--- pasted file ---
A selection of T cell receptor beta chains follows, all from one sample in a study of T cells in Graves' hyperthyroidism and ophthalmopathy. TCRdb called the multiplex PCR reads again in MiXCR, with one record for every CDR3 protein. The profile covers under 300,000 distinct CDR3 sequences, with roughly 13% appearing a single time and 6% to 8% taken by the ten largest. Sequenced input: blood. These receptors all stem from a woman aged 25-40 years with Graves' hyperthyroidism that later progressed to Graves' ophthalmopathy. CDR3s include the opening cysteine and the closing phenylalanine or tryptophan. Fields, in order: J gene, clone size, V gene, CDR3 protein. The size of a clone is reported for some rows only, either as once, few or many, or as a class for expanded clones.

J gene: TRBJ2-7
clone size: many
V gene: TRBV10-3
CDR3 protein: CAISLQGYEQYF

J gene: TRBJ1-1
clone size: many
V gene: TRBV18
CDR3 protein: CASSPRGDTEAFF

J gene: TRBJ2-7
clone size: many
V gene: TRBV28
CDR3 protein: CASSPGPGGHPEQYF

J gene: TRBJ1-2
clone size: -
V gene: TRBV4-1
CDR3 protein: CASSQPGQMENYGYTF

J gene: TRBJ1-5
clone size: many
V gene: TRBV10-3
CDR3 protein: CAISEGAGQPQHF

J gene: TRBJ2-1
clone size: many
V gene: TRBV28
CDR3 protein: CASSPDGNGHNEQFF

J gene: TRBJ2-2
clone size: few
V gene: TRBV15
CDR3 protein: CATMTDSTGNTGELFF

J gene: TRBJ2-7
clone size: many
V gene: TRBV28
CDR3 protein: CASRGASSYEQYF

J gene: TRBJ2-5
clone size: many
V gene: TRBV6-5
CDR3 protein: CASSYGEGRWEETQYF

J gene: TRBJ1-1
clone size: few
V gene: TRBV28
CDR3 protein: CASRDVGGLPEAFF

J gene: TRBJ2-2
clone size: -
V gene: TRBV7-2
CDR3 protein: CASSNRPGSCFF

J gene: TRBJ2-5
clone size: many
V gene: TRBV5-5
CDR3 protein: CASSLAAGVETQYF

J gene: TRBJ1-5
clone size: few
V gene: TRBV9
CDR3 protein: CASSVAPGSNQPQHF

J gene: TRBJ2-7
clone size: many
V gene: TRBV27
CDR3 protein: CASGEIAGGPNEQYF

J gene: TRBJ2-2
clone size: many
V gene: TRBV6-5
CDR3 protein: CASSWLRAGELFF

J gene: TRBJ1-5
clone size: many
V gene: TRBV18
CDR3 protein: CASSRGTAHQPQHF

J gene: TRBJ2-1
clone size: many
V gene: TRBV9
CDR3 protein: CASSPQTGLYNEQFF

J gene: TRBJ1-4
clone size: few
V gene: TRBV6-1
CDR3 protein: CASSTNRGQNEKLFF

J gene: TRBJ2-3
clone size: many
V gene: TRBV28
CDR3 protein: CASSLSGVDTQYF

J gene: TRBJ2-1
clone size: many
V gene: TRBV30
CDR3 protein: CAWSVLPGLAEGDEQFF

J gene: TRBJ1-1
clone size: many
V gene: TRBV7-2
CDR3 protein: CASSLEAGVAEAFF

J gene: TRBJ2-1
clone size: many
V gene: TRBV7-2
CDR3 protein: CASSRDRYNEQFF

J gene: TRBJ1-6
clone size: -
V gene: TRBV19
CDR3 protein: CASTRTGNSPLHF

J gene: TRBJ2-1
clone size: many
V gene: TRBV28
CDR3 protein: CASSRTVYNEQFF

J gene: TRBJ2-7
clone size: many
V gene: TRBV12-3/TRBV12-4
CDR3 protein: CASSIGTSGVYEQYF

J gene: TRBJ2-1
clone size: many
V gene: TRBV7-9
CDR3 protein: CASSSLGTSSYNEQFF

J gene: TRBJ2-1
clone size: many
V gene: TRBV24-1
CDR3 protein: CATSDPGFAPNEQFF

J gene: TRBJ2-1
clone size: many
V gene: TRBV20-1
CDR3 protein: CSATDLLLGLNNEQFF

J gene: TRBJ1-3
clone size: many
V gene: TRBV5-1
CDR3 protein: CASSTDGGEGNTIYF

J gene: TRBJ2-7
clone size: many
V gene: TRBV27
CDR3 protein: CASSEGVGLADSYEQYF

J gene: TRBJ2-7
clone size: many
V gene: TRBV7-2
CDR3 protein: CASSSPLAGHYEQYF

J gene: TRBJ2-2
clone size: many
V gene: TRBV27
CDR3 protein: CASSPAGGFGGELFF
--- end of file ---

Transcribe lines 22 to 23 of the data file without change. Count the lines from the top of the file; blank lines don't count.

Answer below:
J gene: TRBJ2-1
clone size: many